Human plasma-derived mannose-binding lectin: a phase I safety and pharmacokinetic study

2.50
Hdl Handle:
http://hdl.handle.net/2336/14486
Title:
Human plasma-derived mannose-binding lectin: a phase I safety and pharmacokinetic study
Authors:
Valdimarsson, H; Vikingsdottir, T; Bang, P; Saevarsdottir, S; Gudjonsson, J E; Oskarsson, O; Christiansen, M; Blou, L; Laursen, I; Koch, C
Citation:
Scand. J. Immunol. 2004, 59(1):97-102
Issue Date:
1-Jan-2004
Abstract:
Mannose-binding lectin (MBL) is an important component of innate immunity that can bind to certain sugar residues on the surface of many types of pathogenic micro-organisms. On binding, MBL generates opsonic activity mainly through activation of the complement system. Genetically determined MBL deficiency is very common and can be associated with increased susceptibility to a variety of infections, especially in children and immunosuppressed individuals. The potential benefits of MBL reconstitution therapy therefore need to be evaluated. We have carried out a phase I safety and pharmacokinetic study on 20 MBL-deficient healthy adult volunteers. The MBL was prepared from plasma of nonremunerated, voluntary Danish donors tested and found negative for hepatitis B surface antigen, antibodies to human immunodeficiency virus (HIV) and hepatitis C virus. Each volunteer received a total of 18 mg of MBL in three 6 mg doses given intravenously, once weekly over a period of 3 weeks. The volunteers were closely monitored at the University Hospital in Reykjavik for 8 h after each infusion and daily thereafter for 5 days after each infusion. No adverse clinical or laboratory changes were observed in any of the 20 participants, and frequent measurements did not reveal any signs of infusion-associated complement activation. No antibodies to MBL, HIV or hepatitis viruses were observed 24 weeks after the last infusion. Serum MBL levels increased up to normal levels (1200-4500 ng/ml) immediately after each infusion, but the half-life of the infused MBL was highly variable, ranging from 18 to 115 h (mean 69.6). It is concluded that infusion of purified MBL as prepared by Statens Serum Institut (SSI) is safe. However, adults have to be given at least 6 mg twice or thrice weekly for maintaining protective MBL levels assumed to be about 1000 ng/ml.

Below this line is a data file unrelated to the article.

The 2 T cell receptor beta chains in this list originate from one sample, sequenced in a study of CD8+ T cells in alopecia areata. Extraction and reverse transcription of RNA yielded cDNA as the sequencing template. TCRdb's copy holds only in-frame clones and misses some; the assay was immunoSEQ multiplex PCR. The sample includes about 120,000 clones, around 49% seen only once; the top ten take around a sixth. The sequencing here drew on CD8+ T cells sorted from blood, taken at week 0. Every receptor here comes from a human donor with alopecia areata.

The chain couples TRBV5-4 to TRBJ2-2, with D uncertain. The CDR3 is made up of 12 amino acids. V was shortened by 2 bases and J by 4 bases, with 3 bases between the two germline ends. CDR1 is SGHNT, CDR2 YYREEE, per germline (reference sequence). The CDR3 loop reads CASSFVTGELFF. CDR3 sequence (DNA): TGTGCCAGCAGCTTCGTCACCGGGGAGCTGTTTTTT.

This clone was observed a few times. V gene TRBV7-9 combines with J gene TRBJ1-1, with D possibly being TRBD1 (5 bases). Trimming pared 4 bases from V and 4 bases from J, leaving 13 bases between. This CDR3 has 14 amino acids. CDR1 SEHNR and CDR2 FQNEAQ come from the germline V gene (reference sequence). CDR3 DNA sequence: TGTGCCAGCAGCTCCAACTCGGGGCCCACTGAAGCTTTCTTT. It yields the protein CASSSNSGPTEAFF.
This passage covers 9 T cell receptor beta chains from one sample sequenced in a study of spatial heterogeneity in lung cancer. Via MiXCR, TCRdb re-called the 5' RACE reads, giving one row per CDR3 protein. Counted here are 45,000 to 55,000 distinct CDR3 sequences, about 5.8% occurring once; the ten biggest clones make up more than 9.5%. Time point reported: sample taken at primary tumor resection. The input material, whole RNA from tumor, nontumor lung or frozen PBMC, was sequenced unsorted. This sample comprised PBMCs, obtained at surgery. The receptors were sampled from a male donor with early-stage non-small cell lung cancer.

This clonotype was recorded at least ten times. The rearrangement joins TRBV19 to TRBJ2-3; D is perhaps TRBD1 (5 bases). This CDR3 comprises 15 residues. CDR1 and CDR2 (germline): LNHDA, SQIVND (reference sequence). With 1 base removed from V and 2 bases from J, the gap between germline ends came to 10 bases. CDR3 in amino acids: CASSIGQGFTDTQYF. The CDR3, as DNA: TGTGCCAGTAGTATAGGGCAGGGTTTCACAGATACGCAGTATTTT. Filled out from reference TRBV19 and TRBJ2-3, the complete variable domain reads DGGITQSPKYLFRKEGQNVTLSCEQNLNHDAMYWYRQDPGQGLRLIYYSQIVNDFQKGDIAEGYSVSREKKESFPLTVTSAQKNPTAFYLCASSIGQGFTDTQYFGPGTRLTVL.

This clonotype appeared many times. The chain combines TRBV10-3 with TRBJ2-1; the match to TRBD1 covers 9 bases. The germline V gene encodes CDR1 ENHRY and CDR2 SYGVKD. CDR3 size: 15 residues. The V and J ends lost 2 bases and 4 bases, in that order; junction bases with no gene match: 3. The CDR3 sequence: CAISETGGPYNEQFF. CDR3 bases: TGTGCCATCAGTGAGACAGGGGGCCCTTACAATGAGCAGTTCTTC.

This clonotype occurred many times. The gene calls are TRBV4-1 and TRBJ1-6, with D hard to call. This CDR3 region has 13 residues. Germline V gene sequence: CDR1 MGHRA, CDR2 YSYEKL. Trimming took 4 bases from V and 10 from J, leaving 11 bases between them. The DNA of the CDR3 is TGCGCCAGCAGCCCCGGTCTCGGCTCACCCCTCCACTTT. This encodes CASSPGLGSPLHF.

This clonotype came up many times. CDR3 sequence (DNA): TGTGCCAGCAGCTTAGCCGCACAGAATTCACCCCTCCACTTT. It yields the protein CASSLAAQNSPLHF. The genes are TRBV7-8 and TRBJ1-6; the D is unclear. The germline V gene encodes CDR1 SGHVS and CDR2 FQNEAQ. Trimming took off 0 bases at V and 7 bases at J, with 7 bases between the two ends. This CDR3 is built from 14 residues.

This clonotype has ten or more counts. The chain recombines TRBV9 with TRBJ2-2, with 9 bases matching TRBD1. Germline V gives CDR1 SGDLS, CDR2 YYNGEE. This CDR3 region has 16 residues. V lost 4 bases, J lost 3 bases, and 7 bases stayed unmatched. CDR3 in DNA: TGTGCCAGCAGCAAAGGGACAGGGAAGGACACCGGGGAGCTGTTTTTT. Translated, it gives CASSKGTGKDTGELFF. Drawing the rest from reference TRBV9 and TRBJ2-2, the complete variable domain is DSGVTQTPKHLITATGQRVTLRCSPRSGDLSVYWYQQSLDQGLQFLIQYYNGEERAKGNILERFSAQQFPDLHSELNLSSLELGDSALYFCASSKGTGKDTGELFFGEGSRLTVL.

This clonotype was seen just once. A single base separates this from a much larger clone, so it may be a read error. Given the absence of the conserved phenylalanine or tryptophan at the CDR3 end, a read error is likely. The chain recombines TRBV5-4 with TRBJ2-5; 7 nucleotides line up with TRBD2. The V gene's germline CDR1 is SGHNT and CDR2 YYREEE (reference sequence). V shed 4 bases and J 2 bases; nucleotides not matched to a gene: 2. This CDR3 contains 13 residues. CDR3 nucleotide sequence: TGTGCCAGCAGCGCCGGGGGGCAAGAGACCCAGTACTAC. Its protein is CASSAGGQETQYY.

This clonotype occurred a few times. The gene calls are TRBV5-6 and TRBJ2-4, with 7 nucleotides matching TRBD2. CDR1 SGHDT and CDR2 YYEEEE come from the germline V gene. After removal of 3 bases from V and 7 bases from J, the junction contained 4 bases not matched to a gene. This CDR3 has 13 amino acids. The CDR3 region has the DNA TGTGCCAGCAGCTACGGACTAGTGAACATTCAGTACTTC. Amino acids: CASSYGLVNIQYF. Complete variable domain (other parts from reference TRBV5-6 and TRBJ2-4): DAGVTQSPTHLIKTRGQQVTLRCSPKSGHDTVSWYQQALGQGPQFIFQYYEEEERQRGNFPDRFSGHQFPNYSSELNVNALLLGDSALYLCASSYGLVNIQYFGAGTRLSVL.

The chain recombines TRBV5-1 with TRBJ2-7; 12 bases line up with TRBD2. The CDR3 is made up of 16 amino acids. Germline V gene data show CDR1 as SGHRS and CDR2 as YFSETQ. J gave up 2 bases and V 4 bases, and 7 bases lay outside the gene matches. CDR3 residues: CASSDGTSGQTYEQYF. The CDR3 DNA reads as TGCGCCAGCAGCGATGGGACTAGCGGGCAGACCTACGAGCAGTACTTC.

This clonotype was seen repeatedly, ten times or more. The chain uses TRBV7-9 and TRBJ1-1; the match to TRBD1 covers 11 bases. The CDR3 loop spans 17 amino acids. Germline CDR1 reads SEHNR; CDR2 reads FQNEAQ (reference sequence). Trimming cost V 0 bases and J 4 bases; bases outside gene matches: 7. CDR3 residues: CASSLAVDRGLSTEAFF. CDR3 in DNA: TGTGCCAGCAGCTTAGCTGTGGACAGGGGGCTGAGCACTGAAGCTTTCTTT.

Description:
To access publisher full text version of this article. Please click on the hyperlink in Additional Links field
Additional Links:
http://www.blackwell-synergy.com/doi/abs/10.1111/j.0300-9475.2004.01357.x

Full metadata record

DC FieldValue Language
dc.contributor.authorValdimarsson, H-
dc.contributor.authorVikingsdottir, T-
dc.contributor.authorBang, P-
dc.contributor.authorSaevarsdottir, S-
dc.contributor.authorGudjonsson, J E-
dc.contributor.authorOskarsson, O-
dc.contributor.authorChristiansen, M-
dc.contributor.authorBlou, L-
dc.contributor.authorLaursen, I-
dc.contributor.authorKoch, C-
dc.date.accessioned2007-11-06T09:06:00Z-
dc.date.available2007-11-06T09:06:00Z-
dc.date.issued2004-01-01-
dc.date.submitted2007-11-06-
dc.identifier.citationScand. J. Immunol. 2004, 59(1):97-102en
dc.identifier.issn0300-9475-
dc.identifier.pmid14723627-
dc.identifier.pmid10.1111/j.0300-9475.2004.01357.x-
dc.identifier.otherAAI12-
dc.identifier.urihttp://hdl.handle.net/2336/14486-
dc.descriptionTo access publisher full text version of this article. Please click on the hyperlink in Additional Links fielden
dc.description.abstractMannose-binding lectin (MBL) is an important component of innate immunity that can bind to certain sugar residues on the surface of many types of pathogenic micro-organisms. On binding, MBL generates opsonic activity mainly through activation of the complement system. Genetically determined MBL deficiency is very common and can be associated with increased susceptibility to a variety of infections, especially in children and immunosuppressed individuals. The potential benefits of MBL reconstitution therapy therefore need to be evaluated. We have carried out a phase I safety and pharmacokinetic study on 20 MBL-deficient healthy adult volunteers. The MBL was prepared from plasma of nonremunerated, voluntary Danish donors tested and found negative for hepatitis B surface antigen, antibodies to human immunodeficiency virus (HIV) and hepatitis C virus. Each volunteer received a total of 18 mg of MBL in three 6 mg doses given intravenously, once weekly over a period of 3 weeks. The volunteers were closely monitored at the University Hospital in Reykjavik for 8 h after each infusion and daily thereafter for 5 days after each infusion. No adverse clinical or laboratory changes were observed in any of the 20 participants, and frequent measurements did not reveal any signs of infusion-associated complement activation. No antibodies to MBL, HIV or hepatitis viruses were observed 24 weeks after the last infusion. Serum MBL levels increased up to normal levels (1200-4500 ng/ml) immediately after each infusion, but the half-life of the infused MBL was highly variable, ranging from 18 to 115 h (mean 69.6). It is concluded that infusion of purified MBL as prepared by Statens Serum Institut (SSI) is safe. However, adults have to be given at least 6 mg twice or thrice weekly for maintaining protective MBL levels assumed to be about 1000 ng/ml.en
dc.language.isoenen
dc.publisherBlackwell Scientific Publicationsen
dc.relation.urlhttp://www.blackwell-synergy.com/doi/abs/10.1111/j.0300-9475.2004.01357.xen
dc.subject.meshImmunologic Deficiency Syndromesen
dc.subject.meshMannose-Binding Lectinen
dc.titleHuman plasma-derived mannose-binding lectin: a phase I safety and pharmacokinetic studyen
dc.typeArticleen
dc.identifier.journalScandinavian journal of immunologyen
dc.format.digYES-

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